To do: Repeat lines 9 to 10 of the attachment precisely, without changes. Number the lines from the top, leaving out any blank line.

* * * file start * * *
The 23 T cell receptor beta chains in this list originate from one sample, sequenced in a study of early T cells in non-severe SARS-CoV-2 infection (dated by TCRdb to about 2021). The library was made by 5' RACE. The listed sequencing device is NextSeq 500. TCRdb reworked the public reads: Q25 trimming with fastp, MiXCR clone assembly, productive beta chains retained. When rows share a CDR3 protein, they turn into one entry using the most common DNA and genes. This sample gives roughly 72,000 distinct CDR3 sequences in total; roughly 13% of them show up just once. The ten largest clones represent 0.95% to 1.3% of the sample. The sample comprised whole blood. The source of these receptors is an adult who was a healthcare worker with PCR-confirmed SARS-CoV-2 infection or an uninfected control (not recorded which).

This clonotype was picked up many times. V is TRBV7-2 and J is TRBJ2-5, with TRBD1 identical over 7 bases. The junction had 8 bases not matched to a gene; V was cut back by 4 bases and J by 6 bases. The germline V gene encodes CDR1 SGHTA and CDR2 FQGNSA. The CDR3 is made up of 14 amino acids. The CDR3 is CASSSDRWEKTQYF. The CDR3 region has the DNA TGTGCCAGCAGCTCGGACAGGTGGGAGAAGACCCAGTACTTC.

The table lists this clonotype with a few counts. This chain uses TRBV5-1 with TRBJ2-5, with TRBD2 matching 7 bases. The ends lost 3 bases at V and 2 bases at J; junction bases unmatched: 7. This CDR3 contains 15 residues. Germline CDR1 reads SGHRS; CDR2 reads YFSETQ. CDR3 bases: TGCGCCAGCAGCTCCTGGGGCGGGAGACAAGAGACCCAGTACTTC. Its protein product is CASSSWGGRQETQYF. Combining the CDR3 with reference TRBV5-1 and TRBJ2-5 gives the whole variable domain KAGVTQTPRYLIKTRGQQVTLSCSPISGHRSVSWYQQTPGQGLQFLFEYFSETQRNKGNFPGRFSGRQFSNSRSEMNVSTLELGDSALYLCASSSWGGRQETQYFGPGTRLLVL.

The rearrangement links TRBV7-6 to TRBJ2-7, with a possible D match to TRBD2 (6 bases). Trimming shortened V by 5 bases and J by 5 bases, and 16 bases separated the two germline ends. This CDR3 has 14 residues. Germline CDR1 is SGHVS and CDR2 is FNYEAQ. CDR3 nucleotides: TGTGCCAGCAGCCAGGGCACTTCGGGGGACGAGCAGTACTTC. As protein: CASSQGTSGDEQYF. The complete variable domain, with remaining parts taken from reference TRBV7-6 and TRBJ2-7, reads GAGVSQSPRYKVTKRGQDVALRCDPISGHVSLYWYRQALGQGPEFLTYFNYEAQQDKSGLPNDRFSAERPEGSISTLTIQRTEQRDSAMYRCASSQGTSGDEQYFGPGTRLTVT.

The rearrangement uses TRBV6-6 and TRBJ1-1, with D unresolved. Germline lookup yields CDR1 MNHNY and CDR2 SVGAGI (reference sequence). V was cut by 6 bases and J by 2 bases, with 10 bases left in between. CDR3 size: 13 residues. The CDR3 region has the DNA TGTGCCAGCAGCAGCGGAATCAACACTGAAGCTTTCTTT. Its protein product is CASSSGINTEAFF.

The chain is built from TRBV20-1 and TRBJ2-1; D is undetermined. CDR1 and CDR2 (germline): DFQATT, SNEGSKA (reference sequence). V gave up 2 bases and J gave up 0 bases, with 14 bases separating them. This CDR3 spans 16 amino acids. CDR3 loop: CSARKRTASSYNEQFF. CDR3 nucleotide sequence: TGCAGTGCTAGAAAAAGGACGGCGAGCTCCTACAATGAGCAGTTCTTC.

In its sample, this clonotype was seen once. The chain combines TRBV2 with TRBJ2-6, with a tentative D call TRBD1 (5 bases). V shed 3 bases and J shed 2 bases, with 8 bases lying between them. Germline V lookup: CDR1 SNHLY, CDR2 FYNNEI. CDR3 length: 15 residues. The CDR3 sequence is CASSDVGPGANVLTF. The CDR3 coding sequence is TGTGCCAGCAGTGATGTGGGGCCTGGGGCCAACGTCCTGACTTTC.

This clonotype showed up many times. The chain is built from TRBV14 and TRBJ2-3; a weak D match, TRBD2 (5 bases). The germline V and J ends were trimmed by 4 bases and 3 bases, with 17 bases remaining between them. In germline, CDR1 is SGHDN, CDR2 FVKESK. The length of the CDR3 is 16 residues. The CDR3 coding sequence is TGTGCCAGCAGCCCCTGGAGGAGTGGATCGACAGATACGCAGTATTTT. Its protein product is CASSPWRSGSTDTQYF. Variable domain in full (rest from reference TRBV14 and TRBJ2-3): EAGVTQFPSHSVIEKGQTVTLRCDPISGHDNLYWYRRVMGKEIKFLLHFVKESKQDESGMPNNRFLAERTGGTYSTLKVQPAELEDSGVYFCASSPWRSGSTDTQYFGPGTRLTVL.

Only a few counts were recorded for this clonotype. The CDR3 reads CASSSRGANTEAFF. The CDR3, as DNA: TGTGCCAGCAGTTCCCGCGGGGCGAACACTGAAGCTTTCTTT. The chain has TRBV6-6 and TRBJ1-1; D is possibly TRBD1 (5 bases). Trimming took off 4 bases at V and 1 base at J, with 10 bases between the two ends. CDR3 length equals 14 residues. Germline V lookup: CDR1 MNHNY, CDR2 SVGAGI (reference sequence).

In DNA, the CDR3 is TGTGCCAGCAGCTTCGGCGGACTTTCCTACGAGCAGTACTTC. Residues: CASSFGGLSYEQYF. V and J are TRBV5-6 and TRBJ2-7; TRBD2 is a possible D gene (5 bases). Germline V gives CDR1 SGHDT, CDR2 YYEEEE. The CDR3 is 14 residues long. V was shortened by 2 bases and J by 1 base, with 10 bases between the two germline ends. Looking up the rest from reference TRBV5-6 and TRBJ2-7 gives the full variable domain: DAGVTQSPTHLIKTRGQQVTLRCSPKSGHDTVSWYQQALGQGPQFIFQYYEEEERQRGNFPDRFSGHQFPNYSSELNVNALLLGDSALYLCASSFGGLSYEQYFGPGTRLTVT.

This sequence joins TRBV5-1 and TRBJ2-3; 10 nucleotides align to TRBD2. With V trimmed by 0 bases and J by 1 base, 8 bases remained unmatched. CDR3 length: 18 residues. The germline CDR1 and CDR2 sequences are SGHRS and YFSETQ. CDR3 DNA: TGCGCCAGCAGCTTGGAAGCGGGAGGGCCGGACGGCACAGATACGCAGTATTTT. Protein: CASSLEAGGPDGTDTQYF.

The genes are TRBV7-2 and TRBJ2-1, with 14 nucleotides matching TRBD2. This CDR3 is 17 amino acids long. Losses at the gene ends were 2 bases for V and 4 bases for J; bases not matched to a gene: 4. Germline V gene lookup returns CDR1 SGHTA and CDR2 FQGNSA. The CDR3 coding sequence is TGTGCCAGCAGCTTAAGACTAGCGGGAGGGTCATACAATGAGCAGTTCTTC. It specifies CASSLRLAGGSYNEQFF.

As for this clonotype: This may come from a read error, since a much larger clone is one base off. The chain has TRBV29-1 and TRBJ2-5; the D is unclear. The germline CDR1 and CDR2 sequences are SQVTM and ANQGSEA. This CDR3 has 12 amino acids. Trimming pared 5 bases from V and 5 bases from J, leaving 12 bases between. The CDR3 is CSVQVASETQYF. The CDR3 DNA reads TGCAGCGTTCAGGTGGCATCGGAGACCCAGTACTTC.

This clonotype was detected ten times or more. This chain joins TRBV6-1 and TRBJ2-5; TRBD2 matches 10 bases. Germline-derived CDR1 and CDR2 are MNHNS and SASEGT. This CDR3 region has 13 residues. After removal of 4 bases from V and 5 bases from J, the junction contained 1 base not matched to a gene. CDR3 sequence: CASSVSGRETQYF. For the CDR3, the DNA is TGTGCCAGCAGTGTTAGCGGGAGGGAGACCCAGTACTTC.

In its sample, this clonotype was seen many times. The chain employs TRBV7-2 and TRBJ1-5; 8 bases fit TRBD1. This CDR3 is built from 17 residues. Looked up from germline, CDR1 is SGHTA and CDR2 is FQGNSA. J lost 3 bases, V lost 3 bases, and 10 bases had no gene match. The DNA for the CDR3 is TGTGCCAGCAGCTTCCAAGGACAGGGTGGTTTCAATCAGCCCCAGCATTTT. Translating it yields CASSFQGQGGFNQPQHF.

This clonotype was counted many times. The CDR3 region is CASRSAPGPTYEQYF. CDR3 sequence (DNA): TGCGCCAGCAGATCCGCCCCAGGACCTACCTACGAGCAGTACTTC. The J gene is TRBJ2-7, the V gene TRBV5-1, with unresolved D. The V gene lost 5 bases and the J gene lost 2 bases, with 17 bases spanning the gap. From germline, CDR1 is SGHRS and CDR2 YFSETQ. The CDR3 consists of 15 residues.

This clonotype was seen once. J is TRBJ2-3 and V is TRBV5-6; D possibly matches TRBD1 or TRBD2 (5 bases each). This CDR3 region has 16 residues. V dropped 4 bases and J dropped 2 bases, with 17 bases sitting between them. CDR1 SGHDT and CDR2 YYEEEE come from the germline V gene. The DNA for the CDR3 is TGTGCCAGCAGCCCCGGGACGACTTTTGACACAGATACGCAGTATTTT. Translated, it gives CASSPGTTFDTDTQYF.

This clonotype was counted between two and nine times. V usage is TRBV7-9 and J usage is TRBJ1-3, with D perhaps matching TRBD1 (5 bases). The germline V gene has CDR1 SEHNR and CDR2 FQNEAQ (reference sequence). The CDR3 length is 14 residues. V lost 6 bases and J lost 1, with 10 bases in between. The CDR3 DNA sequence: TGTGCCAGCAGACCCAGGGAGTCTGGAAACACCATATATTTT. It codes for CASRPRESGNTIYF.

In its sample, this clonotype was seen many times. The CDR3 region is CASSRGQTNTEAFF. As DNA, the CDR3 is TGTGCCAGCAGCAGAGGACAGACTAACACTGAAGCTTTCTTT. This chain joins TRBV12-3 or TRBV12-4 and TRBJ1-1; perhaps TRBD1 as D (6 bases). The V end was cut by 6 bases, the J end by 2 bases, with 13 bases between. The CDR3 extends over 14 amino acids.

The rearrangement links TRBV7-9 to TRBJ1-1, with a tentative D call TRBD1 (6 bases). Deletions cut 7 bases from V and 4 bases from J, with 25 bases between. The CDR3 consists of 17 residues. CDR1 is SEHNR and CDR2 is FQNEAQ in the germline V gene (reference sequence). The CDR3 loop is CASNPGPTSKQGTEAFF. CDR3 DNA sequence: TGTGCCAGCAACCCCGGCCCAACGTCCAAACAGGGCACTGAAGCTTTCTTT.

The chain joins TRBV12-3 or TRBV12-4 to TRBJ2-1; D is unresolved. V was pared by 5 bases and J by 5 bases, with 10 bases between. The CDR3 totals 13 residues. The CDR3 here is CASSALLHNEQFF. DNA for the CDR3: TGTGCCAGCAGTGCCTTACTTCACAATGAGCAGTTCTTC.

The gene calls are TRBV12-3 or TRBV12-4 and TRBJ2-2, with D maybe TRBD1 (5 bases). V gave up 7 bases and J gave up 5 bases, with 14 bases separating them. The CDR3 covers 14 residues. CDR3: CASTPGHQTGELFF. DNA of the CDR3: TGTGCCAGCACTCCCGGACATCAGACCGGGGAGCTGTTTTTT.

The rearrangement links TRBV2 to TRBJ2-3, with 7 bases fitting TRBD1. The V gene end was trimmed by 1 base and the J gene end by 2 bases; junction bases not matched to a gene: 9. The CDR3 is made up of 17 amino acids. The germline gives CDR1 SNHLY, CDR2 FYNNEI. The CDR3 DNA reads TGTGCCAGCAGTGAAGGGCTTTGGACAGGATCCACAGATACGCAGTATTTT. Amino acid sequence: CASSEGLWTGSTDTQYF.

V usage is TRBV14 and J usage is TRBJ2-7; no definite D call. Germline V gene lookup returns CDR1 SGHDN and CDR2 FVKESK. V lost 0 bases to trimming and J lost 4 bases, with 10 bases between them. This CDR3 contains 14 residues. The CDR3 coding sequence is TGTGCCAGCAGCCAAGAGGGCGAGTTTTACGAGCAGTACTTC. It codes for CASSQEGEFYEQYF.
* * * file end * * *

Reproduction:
Only a few counts were recorded for this clonotype. The CDR3 reads CASSSRGANTEAFF. The CDR3, as DNA: TGTGCCAGCAGTTCCCGCGGGGCGAACACTGAAGCTTTCTTT. The chain has TRBV6-6 and TRBJ1-1; D is possibly TRBD1 (5 bases). Trimming took off 4 bases at V and 1 base at J, with 10 bases between the two ends. CDR3 length equals 14 residues. Germline V lookup: CDR1 MNHNY, CDR2 SVGAGI (reference sequence).

In DNA, the CDR3 is TGTGCCAGCAGCTTCGGCGGACTTTCCTACGAGCAGTACTTC. Residues: CASSFGGLSYEQYF. V and J are TRBV5-6 and TRBJ2-7; TRBD2 is a possible D gene (5 bases). Germline V gives CDR1 SGHDT, CDR2 YYEEEE. The CDR3 is 14 residues long. V was shortened by 2 bases and J by 1 base, with 10 bases between the two germline ends. Looking up the rest from reference TRBV5-6 and TRBJ2-7 gives the full variable domain: DAGVTQSPTHLIKTRGQQVTLRCSPKSGHDTVSWYQQALGQGPQFIFQYYEEEERQRGNFPDRFSGHQFPNYSSELNVNALLLGDSALYLCASSFGGLSYEQYFGPGTRLTVT.